Michael Brodkorb lawyers up, may pursue legal action following termination from Senate
Just over a month after his tenure as communications chief for former Senate Majority Leader Amy Koch's came to an end amid rumors the two were having an affair, Michael Brodkorb is reportedly lawyering up and considering revenge.
In a news release, the Bloomington-based law firm of Villaume & Shiek, P.A. announced they have been retained by Brodkorb to serve as co-counsel in "representing Mr. Brodkorb in potential legal action related to his employment at the Minnesota Senate."
Philip Villaume, founder of Villaume & Shiek, says in the release that "we've been ascertaining details surrounding events leading up to and immediately following Mr. Brodkorb's departure from the Minnesota Senate and our client has been reviewing his legal options." He adds later that Koch will not be the defendant of any litigation.
On December 16 -- the day after Koch resigned as Majority Leader -- Geoff Michel, Koch's interim replacement, confirmed that Brodkorb was no longer employed by the Senate, but MNGOP leaders refused to address the circumstances surrounding Brodkorb's sudden departure. They wouldn't say whether Brodkorb resigned or was fired or whether his departure was connected to Koch's inappropriate relationship.
Although Brodkorb and the MNGOP have remained tight-lipped about the matter, it now seems clear he was fired. MPR reported that Brodkorb was fired by Cal Ludeman, secretary of the Senate, at the Moose Country restaurant in Lilydale.
From the MPR report:
All Senate employees are "at-will" employees, Ludeman said. New hires sign documents acknowledging the fact that they could be let go at any point.
Though the rules of the Senate make Ludeman the employer of all Senate workers, including Brodkorb, Ludeman said he made the Brodkorb decision on the recommendation of the Senate's leadership team.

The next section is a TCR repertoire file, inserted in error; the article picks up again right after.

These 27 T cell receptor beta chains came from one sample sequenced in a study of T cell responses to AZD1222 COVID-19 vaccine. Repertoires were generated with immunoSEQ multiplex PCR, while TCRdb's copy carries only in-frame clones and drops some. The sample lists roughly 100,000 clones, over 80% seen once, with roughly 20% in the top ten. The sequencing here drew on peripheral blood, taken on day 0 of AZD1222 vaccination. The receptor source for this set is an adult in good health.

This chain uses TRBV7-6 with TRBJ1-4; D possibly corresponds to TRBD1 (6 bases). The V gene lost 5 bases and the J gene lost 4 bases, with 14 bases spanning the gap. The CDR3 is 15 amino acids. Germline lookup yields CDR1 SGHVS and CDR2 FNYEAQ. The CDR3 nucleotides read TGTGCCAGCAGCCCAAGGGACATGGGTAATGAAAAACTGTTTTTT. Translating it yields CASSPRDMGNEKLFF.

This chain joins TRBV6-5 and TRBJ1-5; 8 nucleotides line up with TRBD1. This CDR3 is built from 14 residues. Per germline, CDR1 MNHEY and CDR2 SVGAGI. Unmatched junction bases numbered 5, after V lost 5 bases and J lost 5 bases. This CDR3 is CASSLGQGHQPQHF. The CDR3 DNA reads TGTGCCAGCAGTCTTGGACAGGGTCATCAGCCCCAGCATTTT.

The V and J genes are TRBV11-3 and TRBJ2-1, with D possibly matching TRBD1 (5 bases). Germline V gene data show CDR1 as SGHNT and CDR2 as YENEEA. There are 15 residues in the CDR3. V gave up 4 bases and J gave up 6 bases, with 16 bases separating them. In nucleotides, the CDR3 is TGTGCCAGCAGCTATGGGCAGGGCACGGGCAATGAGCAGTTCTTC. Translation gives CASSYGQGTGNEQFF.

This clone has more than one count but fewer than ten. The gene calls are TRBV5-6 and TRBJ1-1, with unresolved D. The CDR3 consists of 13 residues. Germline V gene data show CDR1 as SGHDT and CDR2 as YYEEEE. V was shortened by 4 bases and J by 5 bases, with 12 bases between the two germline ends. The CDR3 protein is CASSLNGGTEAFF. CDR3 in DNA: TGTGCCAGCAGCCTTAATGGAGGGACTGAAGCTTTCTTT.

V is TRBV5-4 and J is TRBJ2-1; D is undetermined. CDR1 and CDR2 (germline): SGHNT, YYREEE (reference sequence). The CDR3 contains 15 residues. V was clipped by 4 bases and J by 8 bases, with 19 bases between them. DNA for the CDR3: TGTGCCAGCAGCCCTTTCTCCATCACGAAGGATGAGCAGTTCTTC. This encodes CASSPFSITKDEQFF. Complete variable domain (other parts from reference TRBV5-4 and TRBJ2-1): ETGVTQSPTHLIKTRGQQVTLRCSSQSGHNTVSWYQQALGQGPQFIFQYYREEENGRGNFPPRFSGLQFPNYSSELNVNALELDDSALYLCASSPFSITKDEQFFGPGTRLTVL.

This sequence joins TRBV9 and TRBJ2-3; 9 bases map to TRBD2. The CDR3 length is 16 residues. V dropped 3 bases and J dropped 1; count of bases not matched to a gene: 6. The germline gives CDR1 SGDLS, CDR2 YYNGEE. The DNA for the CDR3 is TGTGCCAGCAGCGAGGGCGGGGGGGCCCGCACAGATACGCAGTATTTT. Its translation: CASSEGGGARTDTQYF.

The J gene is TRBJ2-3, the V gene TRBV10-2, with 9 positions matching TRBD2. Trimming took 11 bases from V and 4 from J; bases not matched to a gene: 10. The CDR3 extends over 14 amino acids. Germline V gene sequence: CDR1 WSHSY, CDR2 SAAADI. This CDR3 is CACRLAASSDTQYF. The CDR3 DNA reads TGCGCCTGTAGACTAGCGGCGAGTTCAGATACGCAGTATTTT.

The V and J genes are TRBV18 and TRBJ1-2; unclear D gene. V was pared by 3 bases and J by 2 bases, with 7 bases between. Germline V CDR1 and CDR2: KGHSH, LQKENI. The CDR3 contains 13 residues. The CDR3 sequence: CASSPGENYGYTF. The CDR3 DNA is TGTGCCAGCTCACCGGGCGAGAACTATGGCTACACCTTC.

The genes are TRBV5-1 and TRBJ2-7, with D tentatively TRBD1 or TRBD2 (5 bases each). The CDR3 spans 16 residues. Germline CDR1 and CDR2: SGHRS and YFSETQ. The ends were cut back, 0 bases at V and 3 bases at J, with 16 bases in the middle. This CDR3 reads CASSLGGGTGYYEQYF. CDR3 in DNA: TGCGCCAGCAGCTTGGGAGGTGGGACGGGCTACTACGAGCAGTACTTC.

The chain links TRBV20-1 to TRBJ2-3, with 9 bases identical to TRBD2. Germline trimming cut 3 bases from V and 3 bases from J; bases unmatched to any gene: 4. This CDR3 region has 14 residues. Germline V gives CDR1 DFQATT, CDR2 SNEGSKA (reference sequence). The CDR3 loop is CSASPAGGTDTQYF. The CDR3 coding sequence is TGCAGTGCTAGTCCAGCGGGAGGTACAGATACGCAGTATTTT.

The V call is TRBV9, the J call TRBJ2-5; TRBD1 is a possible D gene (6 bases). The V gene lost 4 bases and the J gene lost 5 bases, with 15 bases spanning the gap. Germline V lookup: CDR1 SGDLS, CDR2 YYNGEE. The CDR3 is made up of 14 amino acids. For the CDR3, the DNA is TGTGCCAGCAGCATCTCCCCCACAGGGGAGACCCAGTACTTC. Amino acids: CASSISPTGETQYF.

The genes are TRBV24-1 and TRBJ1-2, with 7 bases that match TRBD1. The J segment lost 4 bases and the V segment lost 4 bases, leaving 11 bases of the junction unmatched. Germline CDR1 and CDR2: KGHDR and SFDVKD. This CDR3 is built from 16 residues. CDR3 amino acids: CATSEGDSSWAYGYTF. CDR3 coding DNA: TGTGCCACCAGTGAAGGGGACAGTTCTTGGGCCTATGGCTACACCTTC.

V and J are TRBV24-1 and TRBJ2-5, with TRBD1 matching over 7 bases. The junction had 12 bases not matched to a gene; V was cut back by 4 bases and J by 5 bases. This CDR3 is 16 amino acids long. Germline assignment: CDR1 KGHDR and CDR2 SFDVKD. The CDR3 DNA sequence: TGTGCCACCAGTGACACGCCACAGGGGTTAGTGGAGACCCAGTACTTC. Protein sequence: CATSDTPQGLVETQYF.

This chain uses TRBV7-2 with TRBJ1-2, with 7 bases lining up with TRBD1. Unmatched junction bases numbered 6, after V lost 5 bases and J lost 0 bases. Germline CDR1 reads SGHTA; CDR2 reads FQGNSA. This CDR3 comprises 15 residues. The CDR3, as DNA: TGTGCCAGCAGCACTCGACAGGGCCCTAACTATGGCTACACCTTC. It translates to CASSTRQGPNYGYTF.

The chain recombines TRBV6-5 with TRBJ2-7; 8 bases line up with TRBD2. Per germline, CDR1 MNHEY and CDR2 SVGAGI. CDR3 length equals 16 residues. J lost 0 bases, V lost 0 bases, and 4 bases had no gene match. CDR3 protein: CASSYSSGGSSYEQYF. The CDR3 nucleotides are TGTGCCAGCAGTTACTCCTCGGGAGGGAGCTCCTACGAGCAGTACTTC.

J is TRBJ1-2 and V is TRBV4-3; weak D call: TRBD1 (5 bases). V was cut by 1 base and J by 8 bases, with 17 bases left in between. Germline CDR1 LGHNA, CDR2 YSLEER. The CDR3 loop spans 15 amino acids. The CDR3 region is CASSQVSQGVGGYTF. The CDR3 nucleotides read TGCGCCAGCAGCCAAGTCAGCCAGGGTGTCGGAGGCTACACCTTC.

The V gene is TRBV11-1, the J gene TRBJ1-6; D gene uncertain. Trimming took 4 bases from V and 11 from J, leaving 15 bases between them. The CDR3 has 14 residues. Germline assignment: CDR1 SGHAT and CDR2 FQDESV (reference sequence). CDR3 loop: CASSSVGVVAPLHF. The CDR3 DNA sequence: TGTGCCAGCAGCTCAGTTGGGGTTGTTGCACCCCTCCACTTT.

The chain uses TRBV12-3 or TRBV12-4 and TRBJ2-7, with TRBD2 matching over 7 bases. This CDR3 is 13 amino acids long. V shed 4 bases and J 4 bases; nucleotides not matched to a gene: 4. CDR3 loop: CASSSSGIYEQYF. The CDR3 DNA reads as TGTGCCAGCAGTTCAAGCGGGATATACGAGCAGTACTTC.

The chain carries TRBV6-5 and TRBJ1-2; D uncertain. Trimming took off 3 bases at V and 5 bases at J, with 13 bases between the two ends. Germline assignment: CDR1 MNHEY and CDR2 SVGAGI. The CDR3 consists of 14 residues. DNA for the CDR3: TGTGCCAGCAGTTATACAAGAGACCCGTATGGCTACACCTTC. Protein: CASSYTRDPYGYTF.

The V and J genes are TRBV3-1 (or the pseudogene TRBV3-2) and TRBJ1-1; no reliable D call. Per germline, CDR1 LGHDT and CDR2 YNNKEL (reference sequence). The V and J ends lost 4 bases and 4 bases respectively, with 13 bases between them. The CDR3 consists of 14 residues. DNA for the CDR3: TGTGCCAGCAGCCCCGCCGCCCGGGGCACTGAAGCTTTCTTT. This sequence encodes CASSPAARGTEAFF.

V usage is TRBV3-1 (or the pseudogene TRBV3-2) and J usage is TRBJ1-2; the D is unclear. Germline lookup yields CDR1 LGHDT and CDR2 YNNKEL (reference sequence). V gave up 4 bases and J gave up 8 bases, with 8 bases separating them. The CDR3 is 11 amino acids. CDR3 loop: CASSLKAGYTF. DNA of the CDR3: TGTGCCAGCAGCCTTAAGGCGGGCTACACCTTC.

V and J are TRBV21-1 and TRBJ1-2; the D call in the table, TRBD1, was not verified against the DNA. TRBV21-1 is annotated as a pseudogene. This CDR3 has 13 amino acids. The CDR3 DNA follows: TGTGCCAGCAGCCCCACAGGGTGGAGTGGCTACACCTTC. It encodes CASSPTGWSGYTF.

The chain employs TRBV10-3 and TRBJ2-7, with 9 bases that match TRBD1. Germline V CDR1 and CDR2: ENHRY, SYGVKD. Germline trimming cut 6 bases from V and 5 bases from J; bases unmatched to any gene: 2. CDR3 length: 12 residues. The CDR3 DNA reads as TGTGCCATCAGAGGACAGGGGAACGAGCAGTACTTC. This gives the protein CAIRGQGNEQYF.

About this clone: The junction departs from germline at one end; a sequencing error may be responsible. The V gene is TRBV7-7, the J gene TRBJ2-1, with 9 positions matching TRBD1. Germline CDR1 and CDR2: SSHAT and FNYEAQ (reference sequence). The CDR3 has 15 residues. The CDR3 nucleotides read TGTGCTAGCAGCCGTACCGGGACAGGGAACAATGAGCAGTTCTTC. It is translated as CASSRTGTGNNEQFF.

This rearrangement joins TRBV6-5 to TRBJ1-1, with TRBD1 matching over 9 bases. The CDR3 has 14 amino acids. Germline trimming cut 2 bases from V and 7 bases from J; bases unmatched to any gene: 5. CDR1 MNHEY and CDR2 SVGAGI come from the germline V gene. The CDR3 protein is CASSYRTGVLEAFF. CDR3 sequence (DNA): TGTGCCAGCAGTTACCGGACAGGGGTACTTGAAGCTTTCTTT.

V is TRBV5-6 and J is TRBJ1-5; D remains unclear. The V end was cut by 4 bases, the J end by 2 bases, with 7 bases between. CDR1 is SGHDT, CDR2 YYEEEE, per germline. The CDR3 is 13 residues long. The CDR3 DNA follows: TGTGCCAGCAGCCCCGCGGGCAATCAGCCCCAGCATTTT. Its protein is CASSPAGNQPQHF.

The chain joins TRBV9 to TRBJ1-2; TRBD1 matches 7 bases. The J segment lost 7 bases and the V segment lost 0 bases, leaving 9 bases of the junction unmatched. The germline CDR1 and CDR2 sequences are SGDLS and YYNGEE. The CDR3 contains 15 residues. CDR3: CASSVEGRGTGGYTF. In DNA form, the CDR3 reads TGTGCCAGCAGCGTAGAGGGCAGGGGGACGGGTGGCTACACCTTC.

"I told [the leadership team] that all Senate employees are at-will employees. I said that if they make a recommendation to me that we should exercise that 'at-will' status and make sure someone is not employed by the Senate for whatever reason, that could be done," Ludeman said. "And that's what they desired to have happen."
"They didn't give a reason, they just didn't want him representing the Senate Majority relative to anything that happened...from Friday afternoon on," Ludeman said.
Although Brodkorb was an at-will employee, a MinnPost report from earlier this month speculates that Brodkorb could possibly have a defamation claim based on the way MNGOP leaders and Ludeman handled public statements about his termination.
In any case, one thing is certain -- if there isn't a quick settlement, the depositions in a Brodkorb case will make for fascinating reading.
-- Amy Koch had "inappropriate relationship" with senate staffer. Was it Michael Brodkorb?
-- Michael Brodkorb leaves Mike Parry congressional campaign
-- Michael Brodkorb's Twitter feed offers insight into life during Amy Koch controversy
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